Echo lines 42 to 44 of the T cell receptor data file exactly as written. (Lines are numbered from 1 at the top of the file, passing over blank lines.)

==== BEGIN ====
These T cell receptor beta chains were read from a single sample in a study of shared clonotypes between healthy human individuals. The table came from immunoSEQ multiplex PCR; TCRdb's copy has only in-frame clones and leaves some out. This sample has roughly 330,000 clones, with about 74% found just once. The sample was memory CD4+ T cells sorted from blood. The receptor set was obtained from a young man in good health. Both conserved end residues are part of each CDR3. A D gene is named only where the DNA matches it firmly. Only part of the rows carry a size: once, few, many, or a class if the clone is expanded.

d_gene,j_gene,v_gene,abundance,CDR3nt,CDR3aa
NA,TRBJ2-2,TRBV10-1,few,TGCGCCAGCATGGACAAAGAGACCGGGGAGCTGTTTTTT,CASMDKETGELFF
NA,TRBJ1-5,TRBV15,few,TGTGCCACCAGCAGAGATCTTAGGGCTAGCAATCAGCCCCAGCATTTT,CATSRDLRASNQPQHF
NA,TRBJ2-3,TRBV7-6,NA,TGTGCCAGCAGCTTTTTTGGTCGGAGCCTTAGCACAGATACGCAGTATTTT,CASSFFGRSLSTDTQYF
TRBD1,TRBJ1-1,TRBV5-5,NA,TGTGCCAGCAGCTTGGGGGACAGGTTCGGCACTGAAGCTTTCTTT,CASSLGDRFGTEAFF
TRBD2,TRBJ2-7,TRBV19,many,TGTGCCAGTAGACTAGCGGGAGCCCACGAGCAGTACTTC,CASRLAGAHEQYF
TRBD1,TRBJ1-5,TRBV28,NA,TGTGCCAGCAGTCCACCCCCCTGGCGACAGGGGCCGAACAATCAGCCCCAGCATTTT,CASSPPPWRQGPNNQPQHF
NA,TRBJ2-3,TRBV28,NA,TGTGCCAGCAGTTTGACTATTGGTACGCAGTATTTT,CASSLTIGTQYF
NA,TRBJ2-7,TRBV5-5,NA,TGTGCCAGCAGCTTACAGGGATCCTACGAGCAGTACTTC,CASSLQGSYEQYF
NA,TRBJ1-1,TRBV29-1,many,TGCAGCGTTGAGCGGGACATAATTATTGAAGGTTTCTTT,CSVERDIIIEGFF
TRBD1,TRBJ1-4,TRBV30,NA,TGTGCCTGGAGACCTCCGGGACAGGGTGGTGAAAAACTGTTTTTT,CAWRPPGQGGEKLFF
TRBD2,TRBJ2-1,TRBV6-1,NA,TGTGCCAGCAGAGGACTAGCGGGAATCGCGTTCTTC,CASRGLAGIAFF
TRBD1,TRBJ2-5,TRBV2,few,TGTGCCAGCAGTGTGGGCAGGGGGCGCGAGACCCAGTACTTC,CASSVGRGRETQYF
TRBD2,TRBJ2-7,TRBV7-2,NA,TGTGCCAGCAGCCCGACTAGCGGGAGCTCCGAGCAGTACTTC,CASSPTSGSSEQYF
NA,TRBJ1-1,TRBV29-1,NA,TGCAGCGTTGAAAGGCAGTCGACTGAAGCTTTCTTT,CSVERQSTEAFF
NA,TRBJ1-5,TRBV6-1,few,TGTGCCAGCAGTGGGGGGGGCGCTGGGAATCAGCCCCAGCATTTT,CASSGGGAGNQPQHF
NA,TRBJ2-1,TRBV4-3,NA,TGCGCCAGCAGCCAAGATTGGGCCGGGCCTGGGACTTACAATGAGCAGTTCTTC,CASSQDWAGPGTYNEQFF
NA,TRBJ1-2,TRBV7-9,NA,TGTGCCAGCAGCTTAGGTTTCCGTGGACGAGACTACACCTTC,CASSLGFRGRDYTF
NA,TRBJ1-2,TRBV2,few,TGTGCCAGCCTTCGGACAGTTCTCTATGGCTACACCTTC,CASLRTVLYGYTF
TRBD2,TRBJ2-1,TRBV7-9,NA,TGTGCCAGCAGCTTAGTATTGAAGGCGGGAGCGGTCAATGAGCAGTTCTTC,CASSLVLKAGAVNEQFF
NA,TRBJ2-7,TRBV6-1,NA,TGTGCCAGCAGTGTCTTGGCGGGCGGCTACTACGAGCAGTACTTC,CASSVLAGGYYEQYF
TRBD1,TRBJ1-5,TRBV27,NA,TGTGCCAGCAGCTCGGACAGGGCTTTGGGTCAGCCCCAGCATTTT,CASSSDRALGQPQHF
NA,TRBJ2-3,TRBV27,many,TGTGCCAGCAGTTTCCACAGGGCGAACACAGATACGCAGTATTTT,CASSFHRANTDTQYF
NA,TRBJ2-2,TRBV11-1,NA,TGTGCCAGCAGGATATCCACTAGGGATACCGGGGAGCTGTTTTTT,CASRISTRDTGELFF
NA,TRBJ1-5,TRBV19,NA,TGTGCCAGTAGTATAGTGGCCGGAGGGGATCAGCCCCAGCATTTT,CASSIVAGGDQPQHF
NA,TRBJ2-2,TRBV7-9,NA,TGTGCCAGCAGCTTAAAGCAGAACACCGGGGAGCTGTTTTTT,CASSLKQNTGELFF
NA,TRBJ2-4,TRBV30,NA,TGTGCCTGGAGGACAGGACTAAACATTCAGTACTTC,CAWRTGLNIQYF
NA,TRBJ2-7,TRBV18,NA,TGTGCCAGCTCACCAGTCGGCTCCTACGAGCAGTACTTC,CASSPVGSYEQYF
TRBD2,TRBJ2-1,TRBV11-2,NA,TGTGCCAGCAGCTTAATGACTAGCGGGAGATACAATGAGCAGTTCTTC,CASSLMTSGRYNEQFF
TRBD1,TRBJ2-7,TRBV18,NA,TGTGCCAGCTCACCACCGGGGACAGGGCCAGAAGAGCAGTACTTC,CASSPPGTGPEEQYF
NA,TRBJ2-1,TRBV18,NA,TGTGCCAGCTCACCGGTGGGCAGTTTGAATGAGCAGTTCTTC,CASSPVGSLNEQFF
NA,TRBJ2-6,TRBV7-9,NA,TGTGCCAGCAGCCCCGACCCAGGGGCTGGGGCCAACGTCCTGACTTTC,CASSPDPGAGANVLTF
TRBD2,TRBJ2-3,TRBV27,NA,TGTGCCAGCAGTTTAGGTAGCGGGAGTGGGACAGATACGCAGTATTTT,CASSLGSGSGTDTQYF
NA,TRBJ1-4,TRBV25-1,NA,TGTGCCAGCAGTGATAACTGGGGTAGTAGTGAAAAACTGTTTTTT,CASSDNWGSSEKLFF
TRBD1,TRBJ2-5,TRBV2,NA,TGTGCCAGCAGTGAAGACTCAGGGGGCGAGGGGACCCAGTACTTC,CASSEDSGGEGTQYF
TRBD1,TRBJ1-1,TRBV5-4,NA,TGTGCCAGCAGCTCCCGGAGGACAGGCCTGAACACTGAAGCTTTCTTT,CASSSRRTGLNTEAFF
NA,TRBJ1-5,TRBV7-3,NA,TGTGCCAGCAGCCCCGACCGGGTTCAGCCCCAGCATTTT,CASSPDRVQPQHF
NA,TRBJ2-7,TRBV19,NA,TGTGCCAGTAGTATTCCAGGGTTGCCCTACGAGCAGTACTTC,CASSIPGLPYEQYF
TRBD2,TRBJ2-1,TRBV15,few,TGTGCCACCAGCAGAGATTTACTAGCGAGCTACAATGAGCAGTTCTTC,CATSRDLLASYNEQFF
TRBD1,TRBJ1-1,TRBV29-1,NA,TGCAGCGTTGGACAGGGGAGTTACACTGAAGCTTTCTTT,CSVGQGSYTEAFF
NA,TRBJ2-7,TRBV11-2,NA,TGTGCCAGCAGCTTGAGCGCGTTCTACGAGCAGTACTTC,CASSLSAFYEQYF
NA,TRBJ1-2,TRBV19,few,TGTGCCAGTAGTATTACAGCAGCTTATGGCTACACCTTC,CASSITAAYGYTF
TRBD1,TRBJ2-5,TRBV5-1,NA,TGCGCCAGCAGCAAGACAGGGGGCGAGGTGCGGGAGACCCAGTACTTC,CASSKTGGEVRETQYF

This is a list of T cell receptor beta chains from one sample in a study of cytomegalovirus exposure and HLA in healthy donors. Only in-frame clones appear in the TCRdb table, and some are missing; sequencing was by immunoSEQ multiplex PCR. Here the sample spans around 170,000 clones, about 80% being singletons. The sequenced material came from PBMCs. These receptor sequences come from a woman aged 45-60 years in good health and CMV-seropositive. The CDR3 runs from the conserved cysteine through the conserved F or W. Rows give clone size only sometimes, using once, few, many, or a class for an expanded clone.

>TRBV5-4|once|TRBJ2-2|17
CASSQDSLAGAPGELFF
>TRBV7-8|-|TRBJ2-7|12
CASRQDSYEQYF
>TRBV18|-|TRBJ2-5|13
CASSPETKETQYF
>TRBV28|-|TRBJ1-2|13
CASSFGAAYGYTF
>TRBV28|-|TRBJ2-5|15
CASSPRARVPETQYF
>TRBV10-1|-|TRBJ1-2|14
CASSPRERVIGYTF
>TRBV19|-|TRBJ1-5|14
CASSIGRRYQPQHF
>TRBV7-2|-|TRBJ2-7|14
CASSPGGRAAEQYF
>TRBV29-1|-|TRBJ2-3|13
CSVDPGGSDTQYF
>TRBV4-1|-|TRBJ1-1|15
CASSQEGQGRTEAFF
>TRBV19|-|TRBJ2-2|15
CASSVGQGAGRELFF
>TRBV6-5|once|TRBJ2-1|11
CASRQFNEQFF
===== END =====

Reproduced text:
NA,TRBJ2-7,TRBV11-2,NA,TGTGCCAGCAGCTTGAGCGCGTTCTACGAGCAGTACTTC,CASSLSAFYEQYF
NA,TRBJ1-2,TRBV19,few,TGTGCCAGTAGTATTACAGCAGCTTATGGCTACACCTTC,CASSITAAYGYTF
TRBD1,TRBJ2-5,TRBV5-1,NA,TGCGCCAGCAGCAAGACAGGGGGCGAGGTGCGGGAGACCCAGTACTTC,CASSKTGGEVRETQYF